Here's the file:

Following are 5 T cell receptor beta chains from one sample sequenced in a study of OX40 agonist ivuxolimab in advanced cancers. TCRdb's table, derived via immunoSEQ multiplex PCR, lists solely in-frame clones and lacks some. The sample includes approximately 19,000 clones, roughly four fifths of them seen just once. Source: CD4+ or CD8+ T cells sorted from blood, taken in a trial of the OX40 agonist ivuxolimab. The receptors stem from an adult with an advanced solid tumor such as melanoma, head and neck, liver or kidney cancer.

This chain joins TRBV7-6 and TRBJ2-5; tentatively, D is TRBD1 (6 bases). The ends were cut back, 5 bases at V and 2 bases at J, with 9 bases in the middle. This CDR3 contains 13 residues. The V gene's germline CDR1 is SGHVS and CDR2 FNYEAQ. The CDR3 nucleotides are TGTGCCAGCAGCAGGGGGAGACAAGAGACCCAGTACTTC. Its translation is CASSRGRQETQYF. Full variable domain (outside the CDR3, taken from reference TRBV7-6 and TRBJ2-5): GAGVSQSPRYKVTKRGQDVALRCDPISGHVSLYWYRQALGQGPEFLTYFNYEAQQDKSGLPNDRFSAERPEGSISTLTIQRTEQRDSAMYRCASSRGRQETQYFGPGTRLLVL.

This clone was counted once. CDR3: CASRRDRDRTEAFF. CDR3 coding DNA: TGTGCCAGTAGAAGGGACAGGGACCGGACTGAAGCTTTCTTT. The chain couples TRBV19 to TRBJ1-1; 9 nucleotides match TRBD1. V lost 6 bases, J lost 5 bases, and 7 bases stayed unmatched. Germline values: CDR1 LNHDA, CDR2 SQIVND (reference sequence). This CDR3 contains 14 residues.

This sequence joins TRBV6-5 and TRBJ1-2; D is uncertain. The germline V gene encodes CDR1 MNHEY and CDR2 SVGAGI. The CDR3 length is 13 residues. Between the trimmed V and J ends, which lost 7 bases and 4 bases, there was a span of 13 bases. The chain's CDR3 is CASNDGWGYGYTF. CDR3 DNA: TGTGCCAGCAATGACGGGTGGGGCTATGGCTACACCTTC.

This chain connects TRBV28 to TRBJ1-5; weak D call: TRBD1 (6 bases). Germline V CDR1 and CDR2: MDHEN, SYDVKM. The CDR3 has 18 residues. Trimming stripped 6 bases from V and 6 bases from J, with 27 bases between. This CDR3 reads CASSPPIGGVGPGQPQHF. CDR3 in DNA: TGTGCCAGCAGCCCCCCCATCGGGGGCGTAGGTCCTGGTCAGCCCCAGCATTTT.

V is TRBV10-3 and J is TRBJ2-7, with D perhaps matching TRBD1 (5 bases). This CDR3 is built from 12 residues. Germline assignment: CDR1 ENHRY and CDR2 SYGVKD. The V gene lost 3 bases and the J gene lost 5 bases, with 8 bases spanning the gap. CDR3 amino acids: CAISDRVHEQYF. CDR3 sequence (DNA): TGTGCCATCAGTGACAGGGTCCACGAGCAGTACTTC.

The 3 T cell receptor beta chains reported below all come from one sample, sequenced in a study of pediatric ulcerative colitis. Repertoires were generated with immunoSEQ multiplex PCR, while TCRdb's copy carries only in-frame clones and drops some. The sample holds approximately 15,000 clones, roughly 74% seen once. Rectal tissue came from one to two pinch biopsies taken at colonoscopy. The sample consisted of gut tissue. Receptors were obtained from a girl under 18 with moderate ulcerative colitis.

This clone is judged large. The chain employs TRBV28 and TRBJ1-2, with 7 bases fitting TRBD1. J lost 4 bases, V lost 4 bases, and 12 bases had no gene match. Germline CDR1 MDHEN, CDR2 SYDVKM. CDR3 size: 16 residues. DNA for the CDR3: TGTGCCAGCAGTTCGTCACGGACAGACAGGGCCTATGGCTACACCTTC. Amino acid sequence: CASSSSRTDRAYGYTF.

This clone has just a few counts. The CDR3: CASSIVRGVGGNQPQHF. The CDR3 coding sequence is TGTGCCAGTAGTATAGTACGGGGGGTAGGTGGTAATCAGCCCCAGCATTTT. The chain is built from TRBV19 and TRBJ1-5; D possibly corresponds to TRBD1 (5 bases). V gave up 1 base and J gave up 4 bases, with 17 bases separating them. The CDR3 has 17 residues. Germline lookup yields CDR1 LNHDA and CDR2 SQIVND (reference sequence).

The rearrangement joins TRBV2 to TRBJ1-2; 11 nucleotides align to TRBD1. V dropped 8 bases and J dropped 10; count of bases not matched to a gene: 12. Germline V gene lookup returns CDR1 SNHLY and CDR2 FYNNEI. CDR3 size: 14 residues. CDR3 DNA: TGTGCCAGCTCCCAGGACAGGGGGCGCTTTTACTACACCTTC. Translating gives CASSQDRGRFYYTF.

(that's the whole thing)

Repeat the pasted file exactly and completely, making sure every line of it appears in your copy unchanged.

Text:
Following are 5 T cell receptor beta chains from one sample sequenced in a study of OX40 agonist ivuxolimab in advanced cancers. TCRdb's table, derived via immunoSEQ multiplex PCR, lists solely in-frame clones and lacks some. The sample includes approximately 19,000 clones, roughly four fifths of them seen just once. Source: CD4+ or CD8+ T cells sorted from blood, taken in a trial of the OX40 agonist ivuxolimab. The receptors stem from an adult with an advanced solid tumor such as melanoma, head and neck, liver or kidney cancer.

This chain joins TRBV7-6 and TRBJ2-5; tentatively, D is TRBD1 (6 bases). The ends were cut back, 5 bases at V and 2 bases at J, with 9 bases in the middle. This CDR3 contains 13 residues. The V gene's germline CDR1 is SGHVS and CDR2 FNYEAQ. The CDR3 nucleotides are TGTGCCAGCAGCAGGGGGAGACAAGAGACCCAGTACTTC. Its translation is CASSRGRQETQYF. Full variable domain (outside the CDR3, taken from reference TRBV7-6 and TRBJ2-5): GAGVSQSPRYKVTKRGQDVALRCDPISGHVSLYWYRQALGQGPEFLTYFNYEAQQDKSGLPNDRFSAERPEGSISTLTIQRTEQRDSAMYRCASSRGRQETQYFGPGTRLLVL.

This clone was counted once. CDR3: CASRRDRDRTEAFF. CDR3 coding DNA: TGTGCCAGTAGAAGGGACAGGGACCGGACTGAAGCTTTCTTT. The chain couples TRBV19 to TRBJ1-1; 9 nucleotides match TRBD1. V lost 6 bases, J lost 5 bases, and 7 bases stayed unmatched. Germline values: CDR1 LNHDA, CDR2 SQIVND (reference sequence). This CDR3 contains 14 residues.

This sequence joins TRBV6-5 and TRBJ1-2; D is uncertain. The germline V gene encodes CDR1 MNHEY and CDR2 SVGAGI. The CDR3 length is 13 residues. Between the trimmed V and J ends, which lost 7 bases and 4 bases, there was a span of 13 bases. The chain's CDR3 is CASNDGWGYGYTF. CDR3 DNA: TGTGCCAGCAATGACGGGTGGGGCTATGGCTACACCTTC.

This chain connects TRBV28 to TRBJ1-5; weak D call: TRBD1 (6 bases). Germline V CDR1 and CDR2: MDHEN, SYDVKM. The CDR3 has 18 residues. Trimming stripped 6 bases from V and 6 bases from J, with 27 bases between. This CDR3 reads CASSPPIGGVGPGQPQHF. CDR3 in DNA: TGTGCCAGCAGCCCCCCCATCGGGGGCGTAGGTCCTGGTCAGCCCCAGCATTTT.

V is TRBV10-3 and J is TRBJ2-7, with D perhaps matching TRBD1 (5 bases). This CDR3 is built from 12 residues. Germline assignment: CDR1 ENHRY and CDR2 SYGVKD. The V gene lost 3 bases and the J gene lost 5 bases, with 8 bases spanning the gap. CDR3 amino acids: CAISDRVHEQYF. CDR3 sequence (DNA): TGTGCCATCAGTGACAGGGTCCACGAGCAGTACTTC.

The 3 T cell receptor beta chains reported below all come from one sample, sequenced in a study of pediatric ulcerative colitis. Repertoires were generated with immunoSEQ multiplex PCR, while TCRdb's copy carries only in-frame clones and drops some. The sample holds approximately 15,000 clones, roughly 74% seen once. Rectal tissue came from one to two pinch biopsies taken at colonoscopy. The sample consisted of gut tissue. Receptors were obtained from a girl under 18 with moderate ulcerative colitis.

This clone is judged large. The chain employs TRBV28 and TRBJ1-2, with 7 bases fitting TRBD1. J lost 4 bases, V lost 4 bases, and 12 bases had no gene match. Germline CDR1 MDHEN, CDR2 SYDVKM. CDR3 size: 16 residues. DNA for the CDR3: TGTGCCAGCAGTTCGTCACGGACAGACAGGGCCTATGGCTACACCTTC. Amino acid sequence: CASSSSRTDRAYGYTF.

This clone has just a few counts. The CDR3: CASSIVRGVGGNQPQHF. The CDR3 coding sequence is TGTGCCAGTAGTATAGTACGGGGGGTAGGTGGTAATCAGCCCCAGCATTTT. The chain is built from TRBV19 and TRBJ1-5; D possibly corresponds to TRBD1 (5 bases). V gave up 1 base and J gave up 4 bases, with 17 bases separating them. The CDR3 has 17 residues. Germline lookup yields CDR1 LNHDA and CDR2 SQIVND (reference sequence).

The rearrangement joins TRBV2 to TRBJ1-2; 11 nucleotides align to TRBD1. V dropped 8 bases and J dropped 10; count of bases not matched to a gene: 12. Germline V gene lookup returns CDR1 SNHLY and CDR2 FYNNEI. CDR3 size: 14 residues. CDR3 DNA: TGTGCCAGCTCCCAGGACAGGGGGCGCTTTTACTACACCTTC. Translating gives CASSQDRGRFYYTF.